Thomas Jefferson: The Art of Power Quotes.

1. "Our greatest leaders are neither dreamers nor dictators: They are, like Jefferson, those who articulate national aspirations yet master the mechanics of influence and know when to depart from dogma."
- Jon Meacham, Thomas Jefferson: The Art of Power

2. "He dreamed big but understood that dreams become reality only when their champions are strong enough and wily enough to bend history to their purposes."
- Jon Meacham, Thomas Jefferson: The Art of Power

3. "Broadly put, philosophers think: politicians maneuver. Jefferson's genius was that he was both and could do both, often simultaneously. Such is the art of power."
- Jon Meacham, Thomas Jefferson: The Art of Power

4. "As much as Jefferson loved France residence abroad gave him greater appreciation for his own nation. He was a tireless advocate for things American while abroad, and a promoter of things European while at home. Moving between two worlds, translating the best of the old into the new and explaining the benefits of the new to the old, he created a role for himself as both intermediary and arbiter."
- Jon Meacham, Thomas Jefferson: The Art of Power

5. "Sometimes paranoids have enemies, and conspiracies are only laughable when they fail to materialize."
- Jon Meacham, Thomas Jefferson: The Art of Power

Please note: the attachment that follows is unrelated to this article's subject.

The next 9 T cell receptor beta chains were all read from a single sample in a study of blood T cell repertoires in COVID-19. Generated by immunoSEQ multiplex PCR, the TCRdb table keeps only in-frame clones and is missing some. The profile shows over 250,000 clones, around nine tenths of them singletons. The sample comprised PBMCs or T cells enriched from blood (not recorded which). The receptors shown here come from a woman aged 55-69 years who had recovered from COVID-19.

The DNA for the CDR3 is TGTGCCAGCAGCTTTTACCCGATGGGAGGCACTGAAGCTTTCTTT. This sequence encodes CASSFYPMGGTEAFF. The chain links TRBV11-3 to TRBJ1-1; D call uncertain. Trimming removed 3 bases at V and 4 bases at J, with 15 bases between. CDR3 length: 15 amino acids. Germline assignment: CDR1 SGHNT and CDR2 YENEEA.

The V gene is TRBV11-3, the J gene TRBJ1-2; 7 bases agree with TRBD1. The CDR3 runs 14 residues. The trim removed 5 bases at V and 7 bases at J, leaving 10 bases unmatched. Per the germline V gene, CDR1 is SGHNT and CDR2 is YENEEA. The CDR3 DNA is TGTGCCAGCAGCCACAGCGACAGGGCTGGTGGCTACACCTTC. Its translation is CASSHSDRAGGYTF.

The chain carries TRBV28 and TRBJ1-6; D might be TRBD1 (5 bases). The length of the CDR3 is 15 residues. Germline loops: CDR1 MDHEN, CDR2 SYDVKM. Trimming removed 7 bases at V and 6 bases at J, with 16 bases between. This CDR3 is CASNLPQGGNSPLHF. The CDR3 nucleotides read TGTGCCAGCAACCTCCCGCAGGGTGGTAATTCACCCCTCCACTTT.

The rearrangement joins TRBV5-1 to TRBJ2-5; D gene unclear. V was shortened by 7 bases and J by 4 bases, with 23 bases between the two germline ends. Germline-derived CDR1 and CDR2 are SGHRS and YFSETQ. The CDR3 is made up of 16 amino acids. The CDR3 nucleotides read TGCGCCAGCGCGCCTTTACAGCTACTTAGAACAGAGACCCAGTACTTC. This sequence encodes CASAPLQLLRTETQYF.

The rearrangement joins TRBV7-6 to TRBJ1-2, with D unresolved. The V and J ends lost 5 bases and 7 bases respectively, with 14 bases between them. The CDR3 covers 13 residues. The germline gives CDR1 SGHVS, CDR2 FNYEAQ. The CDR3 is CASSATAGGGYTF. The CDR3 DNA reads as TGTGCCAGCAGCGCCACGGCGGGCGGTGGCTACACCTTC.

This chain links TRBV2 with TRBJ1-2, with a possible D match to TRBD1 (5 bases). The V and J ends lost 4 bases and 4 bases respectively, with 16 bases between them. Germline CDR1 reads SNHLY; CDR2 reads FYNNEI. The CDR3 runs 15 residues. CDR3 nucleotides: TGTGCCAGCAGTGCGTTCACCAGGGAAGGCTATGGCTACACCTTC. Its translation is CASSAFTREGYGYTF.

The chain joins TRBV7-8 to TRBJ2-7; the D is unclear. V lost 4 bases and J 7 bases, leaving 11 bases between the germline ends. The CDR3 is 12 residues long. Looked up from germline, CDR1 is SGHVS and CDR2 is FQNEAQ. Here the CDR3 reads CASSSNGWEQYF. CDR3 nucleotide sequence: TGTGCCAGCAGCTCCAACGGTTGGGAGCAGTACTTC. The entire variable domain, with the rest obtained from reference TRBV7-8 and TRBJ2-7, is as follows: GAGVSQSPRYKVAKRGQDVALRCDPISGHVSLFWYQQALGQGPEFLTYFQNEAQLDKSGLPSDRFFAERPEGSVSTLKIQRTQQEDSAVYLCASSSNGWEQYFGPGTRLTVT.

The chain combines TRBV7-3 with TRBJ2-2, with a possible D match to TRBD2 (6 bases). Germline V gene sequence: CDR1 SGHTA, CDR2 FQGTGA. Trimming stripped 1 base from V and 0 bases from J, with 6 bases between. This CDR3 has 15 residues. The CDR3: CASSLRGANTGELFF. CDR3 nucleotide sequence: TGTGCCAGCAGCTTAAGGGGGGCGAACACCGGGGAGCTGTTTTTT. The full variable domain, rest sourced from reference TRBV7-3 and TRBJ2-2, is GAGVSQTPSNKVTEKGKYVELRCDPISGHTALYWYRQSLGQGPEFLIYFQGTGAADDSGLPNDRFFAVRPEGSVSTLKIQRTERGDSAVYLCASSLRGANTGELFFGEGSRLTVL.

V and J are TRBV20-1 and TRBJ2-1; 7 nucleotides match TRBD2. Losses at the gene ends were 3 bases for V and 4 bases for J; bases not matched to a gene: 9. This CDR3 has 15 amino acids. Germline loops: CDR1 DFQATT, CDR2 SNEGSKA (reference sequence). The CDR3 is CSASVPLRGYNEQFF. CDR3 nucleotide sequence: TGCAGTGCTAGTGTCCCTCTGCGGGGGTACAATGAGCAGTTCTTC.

6. "Immaturity is the inability to use one’s understanding without guidance from another."
- Jon Meacham, Thomas Jefferson: The Art of Power

7. "Jefferson was ambivalent about executive power – until he bore executive responsibility."
- Jon Meacham, Thomas Jefferson: The Art of Power

8. "Politicians often talk too much and listen too little, which can be self-defeating, for in many instances the surer route to winning a friend is not to convince them that you are right but that you care what they think."
- Jon Meacham, Thomas Jefferson: The Art of Power

9. "Leadership meant knowing how to distill complexity into a comprehensible message to reach the hearts as well as the minds of the larger world."
- Jon Meacham, Thomas Jefferson: The Art of Power

10. "Madison described the state of play well in May 1798: The management of foreign relations appears to be the most susceptible of abuse of all the trusts committed to a Government, because they can be concealed or disclosed, or disclosed in such parts and at such times as will best suit particular views.…22 Perhaps it is a universal truth that the loss of liberty at home is to be charged to provisions against danger real or pretended from abroad. Extreme measures"
- Jon Meacham, Thomas Jefferson: The Art of Power

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